Mineral Resource of the Month: Hydraulic Cement

by U.S. Geological Survey
Wednesday, June 13, 2018

Hendrik G. van Oss, a mineral commodity specialist for the U.S. Geological Survey, compiled the following information on hydraulic cement, a key material for the construction industry.

The "cement" being poured is actually ready-mixed concrete. Credit: ©iStockphoto.com/sculpies

Hydraulic cements are the binders in concrete and most mortars and stuccos. Concrete, particularly the reinforced variety, is the most versatile of all construction materials, and most of the hydraulic cement produced worldwide is portland cement or similar cements that have portland cement as a basis, such as blended cements and masonry cements. Cement typically makes up less than 15 percent of the concrete mix; most of the rest is aggregates. Not counting the weight of reinforcing media, 1 ton of cement will typically yield about 8 tons of concrete.

The term “hydraulic” refers to the fact that the cement sets, hardens and develops strength via the hydration of its component compounds or cement minerals. The primary raw material used to make portland cement is limestone, usually accounting for 90 percent of the raw material. If needed for the chemistry, lesser amounts of clays, iron ore and silica sand are included. Various industrial byproducts — chiefly ferrous slags, mill scale and coal combustion ashes — can be substituted for some of the natural raw materials.

To produce hydraulic cement, the proportioned mix of raw materials is fed into a rotary kiln for pyroprocessing into an intermediate product called clinker. The heat energy required is enormous; almost all of this energy is for preheating the raw materials and then for calcination, during which calcite in limestone is decomposed into calcium oxide and carbon dioxide. Coal and petroleum coke are the dominant fuels used to heat the kiln. After cooling, the semifused nodules of clinker are then finely ground with about 5 percent gypsum into a powder that is portland cement; the gypsum serves to control the setting time of the cement (and hence the concrete).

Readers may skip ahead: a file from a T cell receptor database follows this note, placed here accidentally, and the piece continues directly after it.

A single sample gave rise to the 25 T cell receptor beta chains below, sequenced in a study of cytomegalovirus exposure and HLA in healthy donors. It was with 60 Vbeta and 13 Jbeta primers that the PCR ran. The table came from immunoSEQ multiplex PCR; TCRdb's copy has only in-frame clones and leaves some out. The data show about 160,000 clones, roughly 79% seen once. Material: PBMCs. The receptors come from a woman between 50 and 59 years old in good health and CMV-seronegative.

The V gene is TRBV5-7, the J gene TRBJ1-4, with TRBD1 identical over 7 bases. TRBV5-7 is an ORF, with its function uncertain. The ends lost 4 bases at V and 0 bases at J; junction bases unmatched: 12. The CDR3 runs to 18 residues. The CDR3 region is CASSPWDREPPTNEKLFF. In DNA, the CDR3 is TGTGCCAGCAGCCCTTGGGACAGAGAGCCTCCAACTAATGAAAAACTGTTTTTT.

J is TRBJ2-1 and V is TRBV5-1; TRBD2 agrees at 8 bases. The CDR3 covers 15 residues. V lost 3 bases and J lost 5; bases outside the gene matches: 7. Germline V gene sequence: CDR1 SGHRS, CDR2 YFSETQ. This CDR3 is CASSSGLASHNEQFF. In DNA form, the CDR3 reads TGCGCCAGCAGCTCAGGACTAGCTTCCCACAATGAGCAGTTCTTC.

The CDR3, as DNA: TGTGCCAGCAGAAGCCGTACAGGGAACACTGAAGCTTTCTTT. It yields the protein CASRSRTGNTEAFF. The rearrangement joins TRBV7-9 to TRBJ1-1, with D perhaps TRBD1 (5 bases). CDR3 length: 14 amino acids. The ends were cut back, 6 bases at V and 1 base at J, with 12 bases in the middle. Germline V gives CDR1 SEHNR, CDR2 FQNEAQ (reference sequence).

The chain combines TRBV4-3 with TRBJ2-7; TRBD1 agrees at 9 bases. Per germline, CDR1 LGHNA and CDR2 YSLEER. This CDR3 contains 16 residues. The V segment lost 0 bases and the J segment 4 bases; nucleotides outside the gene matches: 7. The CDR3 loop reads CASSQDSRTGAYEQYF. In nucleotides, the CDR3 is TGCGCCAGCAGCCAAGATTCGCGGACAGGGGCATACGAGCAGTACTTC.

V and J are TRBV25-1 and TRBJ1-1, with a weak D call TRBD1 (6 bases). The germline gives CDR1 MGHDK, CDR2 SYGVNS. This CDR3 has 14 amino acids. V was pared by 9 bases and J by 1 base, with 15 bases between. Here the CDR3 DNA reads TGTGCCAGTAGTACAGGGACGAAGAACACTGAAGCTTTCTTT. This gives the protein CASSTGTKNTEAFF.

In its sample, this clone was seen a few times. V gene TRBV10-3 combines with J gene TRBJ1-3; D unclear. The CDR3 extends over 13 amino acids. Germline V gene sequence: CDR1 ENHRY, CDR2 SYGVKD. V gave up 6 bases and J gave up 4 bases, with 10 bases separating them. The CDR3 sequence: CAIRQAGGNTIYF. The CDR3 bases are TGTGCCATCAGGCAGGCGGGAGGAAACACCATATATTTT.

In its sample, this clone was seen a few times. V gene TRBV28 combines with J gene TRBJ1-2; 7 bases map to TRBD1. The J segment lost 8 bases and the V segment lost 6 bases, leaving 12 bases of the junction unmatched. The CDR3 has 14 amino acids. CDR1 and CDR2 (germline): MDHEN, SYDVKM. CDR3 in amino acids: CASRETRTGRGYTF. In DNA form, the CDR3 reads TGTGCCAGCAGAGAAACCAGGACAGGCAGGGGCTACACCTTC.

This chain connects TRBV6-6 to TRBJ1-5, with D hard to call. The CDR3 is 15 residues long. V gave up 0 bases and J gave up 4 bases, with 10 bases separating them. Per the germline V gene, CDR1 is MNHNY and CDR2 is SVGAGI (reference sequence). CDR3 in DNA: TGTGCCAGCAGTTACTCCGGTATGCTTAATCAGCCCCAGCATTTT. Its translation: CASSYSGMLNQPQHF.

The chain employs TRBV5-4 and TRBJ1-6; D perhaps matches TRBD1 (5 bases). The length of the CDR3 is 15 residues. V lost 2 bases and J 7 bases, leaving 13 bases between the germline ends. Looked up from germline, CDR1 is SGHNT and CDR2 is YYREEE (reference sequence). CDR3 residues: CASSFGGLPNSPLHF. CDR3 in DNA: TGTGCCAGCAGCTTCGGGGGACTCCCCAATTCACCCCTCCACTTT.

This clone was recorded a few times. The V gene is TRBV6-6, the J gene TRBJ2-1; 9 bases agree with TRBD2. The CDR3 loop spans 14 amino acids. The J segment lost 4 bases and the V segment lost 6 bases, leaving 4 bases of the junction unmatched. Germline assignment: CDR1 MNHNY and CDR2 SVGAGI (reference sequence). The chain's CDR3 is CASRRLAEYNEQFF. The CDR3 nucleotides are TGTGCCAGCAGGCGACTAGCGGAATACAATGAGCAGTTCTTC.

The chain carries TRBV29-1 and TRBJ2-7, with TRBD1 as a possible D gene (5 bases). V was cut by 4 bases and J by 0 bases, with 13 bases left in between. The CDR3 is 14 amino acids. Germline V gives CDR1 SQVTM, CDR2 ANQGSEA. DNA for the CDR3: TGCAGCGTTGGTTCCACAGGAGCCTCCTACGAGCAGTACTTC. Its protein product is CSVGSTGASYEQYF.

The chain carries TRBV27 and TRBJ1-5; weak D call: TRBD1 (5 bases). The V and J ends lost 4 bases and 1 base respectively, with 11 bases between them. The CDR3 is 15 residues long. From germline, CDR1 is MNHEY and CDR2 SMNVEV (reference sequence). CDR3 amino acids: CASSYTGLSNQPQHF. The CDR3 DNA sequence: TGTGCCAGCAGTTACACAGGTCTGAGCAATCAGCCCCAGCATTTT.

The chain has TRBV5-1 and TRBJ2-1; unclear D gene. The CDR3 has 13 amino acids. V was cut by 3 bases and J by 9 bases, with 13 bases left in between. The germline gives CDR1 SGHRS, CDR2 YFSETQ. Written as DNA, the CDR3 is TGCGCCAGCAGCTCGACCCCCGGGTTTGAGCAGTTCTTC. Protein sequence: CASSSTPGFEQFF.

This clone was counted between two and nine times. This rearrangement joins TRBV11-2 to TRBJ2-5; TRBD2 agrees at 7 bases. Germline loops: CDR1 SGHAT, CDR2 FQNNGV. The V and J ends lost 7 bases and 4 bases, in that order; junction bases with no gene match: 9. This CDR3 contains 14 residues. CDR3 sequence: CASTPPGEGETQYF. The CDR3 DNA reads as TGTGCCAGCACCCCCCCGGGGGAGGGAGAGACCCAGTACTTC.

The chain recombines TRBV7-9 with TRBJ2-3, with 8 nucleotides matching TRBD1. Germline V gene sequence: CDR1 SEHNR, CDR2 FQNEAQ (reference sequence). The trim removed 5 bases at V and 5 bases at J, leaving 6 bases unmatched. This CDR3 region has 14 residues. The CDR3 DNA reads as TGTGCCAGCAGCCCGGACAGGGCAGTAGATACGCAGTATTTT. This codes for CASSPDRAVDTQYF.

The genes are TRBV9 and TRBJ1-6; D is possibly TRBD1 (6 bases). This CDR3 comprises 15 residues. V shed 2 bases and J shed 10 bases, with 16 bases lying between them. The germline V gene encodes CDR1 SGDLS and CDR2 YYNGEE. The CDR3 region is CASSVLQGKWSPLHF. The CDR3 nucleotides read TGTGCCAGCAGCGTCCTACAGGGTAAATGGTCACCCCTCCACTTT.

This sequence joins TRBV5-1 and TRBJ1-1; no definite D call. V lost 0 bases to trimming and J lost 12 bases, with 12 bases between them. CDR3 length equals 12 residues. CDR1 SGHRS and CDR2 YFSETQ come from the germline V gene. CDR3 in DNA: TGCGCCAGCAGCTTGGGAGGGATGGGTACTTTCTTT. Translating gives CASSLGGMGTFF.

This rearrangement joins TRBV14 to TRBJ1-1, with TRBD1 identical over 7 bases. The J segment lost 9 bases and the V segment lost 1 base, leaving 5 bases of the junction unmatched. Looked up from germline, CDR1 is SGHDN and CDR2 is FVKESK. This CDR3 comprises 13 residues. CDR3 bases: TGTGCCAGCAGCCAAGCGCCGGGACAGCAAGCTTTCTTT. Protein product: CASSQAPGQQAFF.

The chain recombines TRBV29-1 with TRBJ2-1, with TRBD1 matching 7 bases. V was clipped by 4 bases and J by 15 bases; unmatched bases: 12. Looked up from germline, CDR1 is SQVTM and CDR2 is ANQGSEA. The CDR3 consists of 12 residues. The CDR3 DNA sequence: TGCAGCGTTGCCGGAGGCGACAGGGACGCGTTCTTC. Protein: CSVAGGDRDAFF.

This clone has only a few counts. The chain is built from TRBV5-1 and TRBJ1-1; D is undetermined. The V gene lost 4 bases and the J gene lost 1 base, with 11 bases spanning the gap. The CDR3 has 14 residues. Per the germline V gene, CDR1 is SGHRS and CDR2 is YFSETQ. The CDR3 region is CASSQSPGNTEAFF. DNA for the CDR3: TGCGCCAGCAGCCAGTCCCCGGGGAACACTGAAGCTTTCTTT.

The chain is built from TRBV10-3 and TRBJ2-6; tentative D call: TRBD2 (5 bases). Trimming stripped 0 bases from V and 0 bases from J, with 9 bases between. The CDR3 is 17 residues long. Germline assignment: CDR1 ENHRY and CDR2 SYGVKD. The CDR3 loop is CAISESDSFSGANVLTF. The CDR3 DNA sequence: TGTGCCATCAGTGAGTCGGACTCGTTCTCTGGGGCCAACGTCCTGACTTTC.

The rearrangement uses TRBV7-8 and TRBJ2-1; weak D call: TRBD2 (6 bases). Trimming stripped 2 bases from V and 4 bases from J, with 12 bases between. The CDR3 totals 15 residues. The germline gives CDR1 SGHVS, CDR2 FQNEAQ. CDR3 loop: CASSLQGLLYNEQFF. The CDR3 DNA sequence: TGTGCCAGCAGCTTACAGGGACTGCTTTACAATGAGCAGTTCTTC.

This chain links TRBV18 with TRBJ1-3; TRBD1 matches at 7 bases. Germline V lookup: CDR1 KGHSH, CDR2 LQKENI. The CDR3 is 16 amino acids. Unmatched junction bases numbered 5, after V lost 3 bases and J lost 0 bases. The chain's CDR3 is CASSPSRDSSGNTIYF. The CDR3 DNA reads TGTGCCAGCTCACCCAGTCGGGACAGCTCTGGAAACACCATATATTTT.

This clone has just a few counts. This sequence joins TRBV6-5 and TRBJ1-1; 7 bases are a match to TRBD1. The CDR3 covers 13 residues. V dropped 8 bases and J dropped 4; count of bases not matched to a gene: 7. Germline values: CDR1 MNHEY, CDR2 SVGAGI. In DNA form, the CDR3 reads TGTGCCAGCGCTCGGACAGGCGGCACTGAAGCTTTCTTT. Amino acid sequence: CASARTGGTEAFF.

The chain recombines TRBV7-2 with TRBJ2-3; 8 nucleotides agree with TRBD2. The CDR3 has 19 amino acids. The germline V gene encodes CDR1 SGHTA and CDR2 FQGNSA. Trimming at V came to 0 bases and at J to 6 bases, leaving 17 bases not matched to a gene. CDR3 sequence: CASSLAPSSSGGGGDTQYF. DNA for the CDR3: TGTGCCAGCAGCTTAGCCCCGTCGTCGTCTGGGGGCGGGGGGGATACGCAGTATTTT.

Globally, the cement industry is the leading industrial source of carbon dioxide, contributing 5 to 8 percent of global anthropogenic emissions. To reduce emissions, noncarbonate sources of calcium oxide like slags and coal combustion ashes can replace some of the limestone, and lower-carbon or biogenic fuels can be used. Emissions of mercury (from trace amounts in raw materials and fuels) during clinker manufacturing are also of concern.

Compared to portland cement, new types of hydraulic cement under development are purported to require less energy and less limestone in the kiln and in some cases to actually absorb carbon dioxide, but these products face acceptance and economic hurdles.

For more information on hydraulic cement and other mineral resources, visit: http://minerals.usgs.gov/minerals.

Cement production and consumption

Cement is produced in more than 150 countries, and world output totaled about 3.4 billion metric tons in 2011. Of this total, China accounted for about 2 billion metric tons, India ranked second with about 210 million metric tons, and the United States was third with about 68 million metric tons.

The United States consumed a record 128 million metric tons of cement in 2005; as a result of the economic recession, 2011 consumption was 72 million metric tons.

Although concrete is all consumed locally, cement can be transported over long distances and is traded internationally. The United States imported 32 million metric tons of cement during the peak importation year of 2006 but only 6 million metric tons in 2011.

Fun facts

Annual world production of cement is enough to make 4 tons of concrete per year for every person on the planet. Concrete is the most abundant of all manufactured products.

The “cement” trucks with the rotating drums are, in fact, ready-mixed concrete trucks, not cement trucks.

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